Last, I want to point out a key insight from Judea Pearl: there are many things that you cannot learn by simply watching, you have to act – causality cannot be learned though simple observation. I will return to this idea when I write about Judea Pearl’s book “The Book of Why – the new science of causes and effects”, which is probably the deepest book I have read in 2018. I believe that this insight will have a profound effect on future machine learning algorithms, especially for autonomous robots: “This is how a child learns causal structure, by playful manipulation, and this is how a scientist learns causal structure—playful manipulation. But we have to have the abilities and the template to store what we learn from this playful manipulation so we can use it, test it, and change it. Without the ability to store it in a parsimonious encoding, in some template in our mind, we cannot utilize it, nor can we change it or play around with it”. I see there a delightful parallel with Nassim Taleb’s idea that you cannot really learn without “skin in the game”.


2.5  Although the AGI concept is difficult to pin down, there is a consensus that a “spectacularly better level of AI” performance will be achieved this century.


Stuart Russel reminds us that the goal of AI has always been to create general-purpose intelligent machines. Because this is hard, most of the work has been applied to more specific subtasks and application tasks, but “arguably, some of the conceptual building blocks for AGI have already been here for decades. We just haven’t figured out yet how to combine those with the very impressive learning capacities of deep learning.”  Fei-Fei Li position is not that different: “So, let’s first define AGI, because this isn’t about AI versus AGI: it’s all on one continuum. We all recognize today’s AI is very narrow and task specific, focusing on pattern recognition with labeled data, but as we make AI more advanced, that is going to be relaxed, and so in a way, the future of AI and AGI is one blurred definition”. Some research scientists, like Demmis Hassabis, have no difficulty recognizing their end goal: “From the beginning, we were an AGI company, and we were very clear about that. Our mission statement of solving intelligence was there from the beginning. As you can imagine, trying to pitch that to standard venture capitalists was quite hard”.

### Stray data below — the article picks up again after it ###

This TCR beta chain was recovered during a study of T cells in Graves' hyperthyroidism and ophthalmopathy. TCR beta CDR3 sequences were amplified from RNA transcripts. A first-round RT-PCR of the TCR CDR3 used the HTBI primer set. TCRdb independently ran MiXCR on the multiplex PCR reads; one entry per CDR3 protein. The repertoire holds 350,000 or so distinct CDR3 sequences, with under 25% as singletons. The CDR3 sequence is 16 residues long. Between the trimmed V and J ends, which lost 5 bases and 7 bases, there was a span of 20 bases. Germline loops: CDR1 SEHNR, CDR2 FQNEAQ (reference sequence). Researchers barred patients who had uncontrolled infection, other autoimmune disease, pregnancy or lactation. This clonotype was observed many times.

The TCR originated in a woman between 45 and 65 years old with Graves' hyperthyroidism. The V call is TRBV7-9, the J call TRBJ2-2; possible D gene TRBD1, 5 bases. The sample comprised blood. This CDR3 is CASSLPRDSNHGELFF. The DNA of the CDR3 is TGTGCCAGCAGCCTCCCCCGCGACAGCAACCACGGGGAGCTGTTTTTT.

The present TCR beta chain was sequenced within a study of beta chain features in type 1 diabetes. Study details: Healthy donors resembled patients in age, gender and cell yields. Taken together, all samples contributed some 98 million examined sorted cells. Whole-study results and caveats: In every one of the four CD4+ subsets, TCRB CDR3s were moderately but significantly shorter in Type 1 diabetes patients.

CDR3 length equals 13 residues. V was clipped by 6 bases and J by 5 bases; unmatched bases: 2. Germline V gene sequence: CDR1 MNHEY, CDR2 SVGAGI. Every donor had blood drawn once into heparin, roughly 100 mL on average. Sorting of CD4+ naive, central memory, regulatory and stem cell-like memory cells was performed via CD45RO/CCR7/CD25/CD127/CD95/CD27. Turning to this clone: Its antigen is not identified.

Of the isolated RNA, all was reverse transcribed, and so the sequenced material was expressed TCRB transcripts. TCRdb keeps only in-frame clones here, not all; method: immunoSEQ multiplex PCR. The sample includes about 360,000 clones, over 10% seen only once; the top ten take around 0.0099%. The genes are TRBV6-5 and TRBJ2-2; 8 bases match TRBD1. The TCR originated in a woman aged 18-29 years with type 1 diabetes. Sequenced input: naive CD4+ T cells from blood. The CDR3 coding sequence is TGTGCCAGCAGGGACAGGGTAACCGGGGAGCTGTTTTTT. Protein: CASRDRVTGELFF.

As told in the first section, it is impossible to speculate about future scientific discoveries, so many scientists prefer to stay vague about the time line. For instance, Stuart Russel says: “So that is why most AI researchers have a feeling that AGI is something in the not-too-distant future. It’s not thousands of years in the future, and it’s probably not even hundreds of years in the future”. Yann Lecun has a similar position: “How much prior structure do we need to build into those systems for them to actually work appropriately and be stable, and for them to have intrinsic motivations so that they behave properly around humans? There’s a whole lot of problems that will absolutely pop up, so AGI might take 50 years, it might take 100 years, I’m not too sure”. One thing seems clear though, AGI is not around the corner, as told by Andrew Ng: “The honest answer is that I really don’t know. I would love to see AGI in my lifetime, but I think there’s a good chance it’ll be further out than that. … Frankly, I do not see much progress. Other than having faster computers and data, and progress at a very general level, I do not see specific progress toward AGI”.